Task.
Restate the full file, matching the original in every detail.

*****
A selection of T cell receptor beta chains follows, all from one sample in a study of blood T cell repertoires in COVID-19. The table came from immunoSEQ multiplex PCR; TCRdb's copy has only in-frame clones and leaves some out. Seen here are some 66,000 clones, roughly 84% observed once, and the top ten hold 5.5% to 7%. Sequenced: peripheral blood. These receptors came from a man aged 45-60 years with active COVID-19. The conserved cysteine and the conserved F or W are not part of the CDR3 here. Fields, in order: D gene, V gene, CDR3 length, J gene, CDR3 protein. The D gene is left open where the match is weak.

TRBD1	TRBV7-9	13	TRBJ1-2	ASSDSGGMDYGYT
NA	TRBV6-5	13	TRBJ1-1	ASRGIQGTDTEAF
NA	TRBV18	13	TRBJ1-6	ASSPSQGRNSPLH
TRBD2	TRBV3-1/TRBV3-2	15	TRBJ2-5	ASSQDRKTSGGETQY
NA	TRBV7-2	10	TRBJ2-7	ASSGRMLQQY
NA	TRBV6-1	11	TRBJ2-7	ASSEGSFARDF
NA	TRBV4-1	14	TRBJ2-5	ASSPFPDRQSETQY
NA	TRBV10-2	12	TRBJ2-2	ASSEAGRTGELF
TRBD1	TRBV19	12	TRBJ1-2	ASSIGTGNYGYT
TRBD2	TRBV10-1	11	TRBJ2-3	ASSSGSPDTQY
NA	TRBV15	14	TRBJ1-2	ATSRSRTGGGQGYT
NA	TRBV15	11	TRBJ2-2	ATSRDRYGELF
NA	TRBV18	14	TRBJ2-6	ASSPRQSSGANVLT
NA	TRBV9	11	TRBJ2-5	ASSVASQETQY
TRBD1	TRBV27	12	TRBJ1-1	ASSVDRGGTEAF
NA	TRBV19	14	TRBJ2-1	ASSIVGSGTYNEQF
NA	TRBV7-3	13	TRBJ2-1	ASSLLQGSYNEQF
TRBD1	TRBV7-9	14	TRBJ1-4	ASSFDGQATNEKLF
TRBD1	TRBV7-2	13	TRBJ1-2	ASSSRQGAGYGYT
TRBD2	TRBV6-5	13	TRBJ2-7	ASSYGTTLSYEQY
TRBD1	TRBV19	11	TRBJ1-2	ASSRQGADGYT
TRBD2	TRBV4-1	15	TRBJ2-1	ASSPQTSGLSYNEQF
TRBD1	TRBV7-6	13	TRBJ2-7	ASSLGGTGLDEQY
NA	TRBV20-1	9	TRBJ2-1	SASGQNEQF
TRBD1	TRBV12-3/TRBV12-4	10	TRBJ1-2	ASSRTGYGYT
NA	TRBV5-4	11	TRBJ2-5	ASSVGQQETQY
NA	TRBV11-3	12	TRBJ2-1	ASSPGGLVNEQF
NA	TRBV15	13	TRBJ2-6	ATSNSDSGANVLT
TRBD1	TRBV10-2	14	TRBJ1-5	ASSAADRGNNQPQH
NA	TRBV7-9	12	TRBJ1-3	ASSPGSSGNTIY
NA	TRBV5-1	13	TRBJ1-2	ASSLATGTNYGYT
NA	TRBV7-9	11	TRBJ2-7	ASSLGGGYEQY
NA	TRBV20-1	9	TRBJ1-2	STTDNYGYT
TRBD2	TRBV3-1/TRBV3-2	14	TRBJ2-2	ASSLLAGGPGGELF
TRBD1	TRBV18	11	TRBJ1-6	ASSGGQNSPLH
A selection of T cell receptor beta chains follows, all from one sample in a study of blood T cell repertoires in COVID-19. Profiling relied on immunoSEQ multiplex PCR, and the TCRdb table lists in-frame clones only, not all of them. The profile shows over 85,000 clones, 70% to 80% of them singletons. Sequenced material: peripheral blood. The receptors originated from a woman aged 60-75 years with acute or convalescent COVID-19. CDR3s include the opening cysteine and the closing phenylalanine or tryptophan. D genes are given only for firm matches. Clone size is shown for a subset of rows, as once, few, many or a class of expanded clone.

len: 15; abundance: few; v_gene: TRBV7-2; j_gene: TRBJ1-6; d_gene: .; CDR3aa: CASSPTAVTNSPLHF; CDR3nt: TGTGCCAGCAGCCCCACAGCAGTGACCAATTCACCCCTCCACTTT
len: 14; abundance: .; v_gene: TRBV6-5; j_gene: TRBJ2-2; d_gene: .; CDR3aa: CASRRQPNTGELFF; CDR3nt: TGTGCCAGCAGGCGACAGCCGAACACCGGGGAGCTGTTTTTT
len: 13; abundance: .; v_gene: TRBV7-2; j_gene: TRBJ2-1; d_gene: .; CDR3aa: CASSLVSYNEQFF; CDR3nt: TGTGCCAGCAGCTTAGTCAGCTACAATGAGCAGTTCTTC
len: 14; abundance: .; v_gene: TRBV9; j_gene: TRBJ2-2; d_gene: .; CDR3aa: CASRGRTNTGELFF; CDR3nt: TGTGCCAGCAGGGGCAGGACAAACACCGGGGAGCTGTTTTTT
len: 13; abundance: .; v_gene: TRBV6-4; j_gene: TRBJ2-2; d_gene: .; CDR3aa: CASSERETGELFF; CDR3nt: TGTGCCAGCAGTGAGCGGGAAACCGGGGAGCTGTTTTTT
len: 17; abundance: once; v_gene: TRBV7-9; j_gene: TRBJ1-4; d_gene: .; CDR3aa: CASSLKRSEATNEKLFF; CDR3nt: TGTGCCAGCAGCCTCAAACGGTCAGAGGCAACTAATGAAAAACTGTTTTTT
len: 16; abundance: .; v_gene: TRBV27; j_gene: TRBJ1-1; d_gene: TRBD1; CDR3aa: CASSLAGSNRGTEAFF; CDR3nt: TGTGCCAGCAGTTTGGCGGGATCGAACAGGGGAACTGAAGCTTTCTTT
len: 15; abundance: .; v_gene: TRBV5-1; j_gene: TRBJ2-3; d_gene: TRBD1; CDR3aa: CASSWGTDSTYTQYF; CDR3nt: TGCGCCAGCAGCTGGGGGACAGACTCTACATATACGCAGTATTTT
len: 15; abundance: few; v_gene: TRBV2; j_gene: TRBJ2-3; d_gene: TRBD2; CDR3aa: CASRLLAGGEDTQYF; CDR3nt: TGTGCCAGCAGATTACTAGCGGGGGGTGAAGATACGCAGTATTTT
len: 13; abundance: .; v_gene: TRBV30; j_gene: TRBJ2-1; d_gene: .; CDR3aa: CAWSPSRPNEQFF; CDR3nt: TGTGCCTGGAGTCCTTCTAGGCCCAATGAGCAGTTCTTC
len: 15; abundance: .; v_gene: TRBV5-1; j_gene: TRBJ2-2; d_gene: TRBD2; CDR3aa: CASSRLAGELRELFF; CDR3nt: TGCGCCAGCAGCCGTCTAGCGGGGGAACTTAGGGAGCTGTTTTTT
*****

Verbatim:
A selection of T cell receptor beta chains follows, all from one sample in a study of blood T cell repertoires in COVID-19. The table came from immunoSEQ multiplex PCR; TCRdb's copy has only in-frame clones and leaves some out. Seen here are some 66,000 clones, roughly 84% observed once, and the top ten hold 5.5% to 7%. Sequenced: peripheral blood. These receptors came from a man aged 45-60 years with active COVID-19. The conserved cysteine and the conserved F or W are not part of the CDR3 here. Fields, in order: D gene, V gene, CDR3 length, J gene, CDR3 protein. The D gene is left open where the match is weak.

TRBD1	TRBV7-9	13	TRBJ1-2	ASSDSGGMDYGYT
NA	TRBV6-5	13	TRBJ1-1	ASRGIQGTDTEAF
NA	TRBV18	13	TRBJ1-6	ASSPSQGRNSPLH
TRBD2	TRBV3-1/TRBV3-2	15	TRBJ2-5	ASSQDRKTSGGETQY
NA	TRBV7-2	10	TRBJ2-7	ASSGRMLQQY
NA	TRBV6-1	11	TRBJ2-7	ASSEGSFARDF
NA	TRBV4-1	14	TRBJ2-5	ASSPFPDRQSETQY
NA	TRBV10-2	12	TRBJ2-2	ASSEAGRTGELF
TRBD1	TRBV19	12	TRBJ1-2	ASSIGTGNYGYT
TRBD2	TRBV10-1	11	TRBJ2-3	ASSSGSPDTQY
NA	TRBV15	14	TRBJ1-2	ATSRSRTGGGQGYT
NA	TRBV15	11	TRBJ2-2	ATSRDRYGELF
NA	TRBV18	14	TRBJ2-6	ASSPRQSSGANVLT
NA	TRBV9	11	TRBJ2-5	ASSVASQETQY
TRBD1	TRBV27	12	TRBJ1-1	ASSVDRGGTEAF
NA	TRBV19	14	TRBJ2-1	ASSIVGSGTYNEQF
NA	TRBV7-3	13	TRBJ2-1	ASSLLQGSYNEQF
TRBD1	TRBV7-9	14	TRBJ1-4	ASSFDGQATNEKLF
TRBD1	TRBV7-2	13	TRBJ1-2	ASSSRQGAGYGYT
TRBD2	TRBV6-5	13	TRBJ2-7	ASSYGTTLSYEQY
TRBD1	TRBV19	11	TRBJ1-2	ASSRQGADGYT
TRBD2	TRBV4-1	15	TRBJ2-1	ASSPQTSGLSYNEQF
TRBD1	TRBV7-6	13	TRBJ2-7	ASSLGGTGLDEQY
NA	TRBV20-1	9	TRBJ2-1	SASGQNEQF
TRBD1	TRBV12-3/TRBV12-4	10	TRBJ1-2	ASSRTGYGYT
NA	TRBV5-4	11	TRBJ2-5	ASSVGQQETQY
NA	TRBV11-3	12	TRBJ2-1	ASSPGGLVNEQF
NA	TRBV15	13	TRBJ2-6	ATSNSDSGANVLT
TRBD1	TRBV10-2	14	TRBJ1-5	ASSAADRGNNQPQH
NA	TRBV7-9	12	TRBJ1-3	ASSPGSSGNTIY
NA	TRBV5-1	13	TRBJ1-2	ASSLATGTNYGYT
NA	TRBV7-9	11	TRBJ2-7	ASSLGGGYEQY
NA	TRBV20-1	9	TRBJ1-2	STTDNYGYT
TRBD2	TRBV3-1/TRBV3-2	14	TRBJ2-2	ASSLLAGGPGGELF
TRBD1	TRBV18	11	TRBJ1-6	ASSGGQNSPLH
A selection of T cell receptor beta chains follows, all from one sample in a study of blood T cell repertoires in COVID-19. Profiling relied on immunoSEQ multiplex PCR, and the TCRdb table lists in-frame clones only, not all of them. The profile shows over 85,000 clones, 70% to 80% of them singletons. Sequenced material: peripheral blood. The receptors originated from a woman aged 60-75 years with acute or convalescent COVID-19. CDR3s include the opening cysteine and the closing phenylalanine or tryptophan. D genes are given only for firm matches. Clone size is shown for a subset of rows, as once, few, many or a class of expanded clone.

len: 15; abundance: few; v_gene: TRBV7-2; j_gene: TRBJ1-6; d_gene: .; CDR3aa: CASSPTAVTNSPLHF; CDR3nt: TGTGCCAGCAGCCCCACAGCAGTGACCAATTCACCCCTCCACTTT
len: 14; abundance: .; v_gene: TRBV6-5; j_gene: TRBJ2-2; d_gene: .; CDR3aa: CASRRQPNTGELFF; CDR3nt: TGTGCCAGCAGGCGACAGCCGAACACCGGGGAGCTGTTTTTT
len: 13; abundance: .; v_gene: TRBV7-2; j_gene: TRBJ2-1; d_gene: .; CDR3aa: CASSLVSYNEQFF; CDR3nt: TGTGCCAGCAGCTTAGTCAGCTACAATGAGCAGTTCTTC
len: 14; abundance: .; v_gene: TRBV9; j_gene: TRBJ2-2; d_gene: .; CDR3aa: CASRGRTNTGELFF; CDR3nt: TGTGCCAGCAGGGGCAGGACAAACACCGGGGAGCTGTTTTTT
len: 13; abundance: .; v_gene: TRBV6-4; j_gene: TRBJ2-2; d_gene: .; CDR3aa: CASSERETGELFF; CDR3nt: TGTGCCAGCAGTGAGCGGGAAACCGGGGAGCTGTTTTTT
len: 17; abundance: once; v_gene: TRBV7-9; j_gene: TRBJ1-4; d_gene: .; CDR3aa: CASSLKRSEATNEKLFF; CDR3nt: TGTGCCAGCAGCCTCAAACGGTCAGAGGCAACTAATGAAAAACTGTTTTTT
len: 16; abundance: .; v_gene: TRBV27; j_gene: TRBJ1-1; d_gene: TRBD1; CDR3aa: CASSLAGSNRGTEAFF; CDR3nt: TGTGCCAGCAGTTTGGCGGGATCGAACAGGGGAACTGAAGCTTTCTTT
len: 15; abundance: .; v_gene: TRBV5-1; j_gene: TRBJ2-3; d_gene: TRBD1; CDR3aa: CASSWGTDSTYTQYF; CDR3nt: TGCGCCAGCAGCTGGGGGACAGACTCTACATATACGCAGTATTTT
len: 15; abundance: few; v_gene: TRBV2; j_gene: TRBJ2-3; d_gene: TRBD2; CDR3aa: CASRLLAGGEDTQYF; CDR3nt: TGTGCCAGCAGATTACTAGCGGGGGGTGAAGATACGCAGTATTTT
len: 13; abundance: .; v_gene: TRBV30; j_gene: TRBJ2-1; d_gene: .; CDR3aa: CAWSPSRPNEQFF; CDR3nt: TGTGCCTGGAGTCCTTCTAGGCCCAATGAGCAGTTCTTC
len: 15; abundance: .; v_gene: TRBV5-1; j_gene: TRBJ2-2; d_gene: TRBD2; CDR3aa: CASSRLAGELRELFF; CDR3nt: TGCGCCAGCAGCCGTCTAGCGGGGGAACTTAGGGAGCTGTTTTTT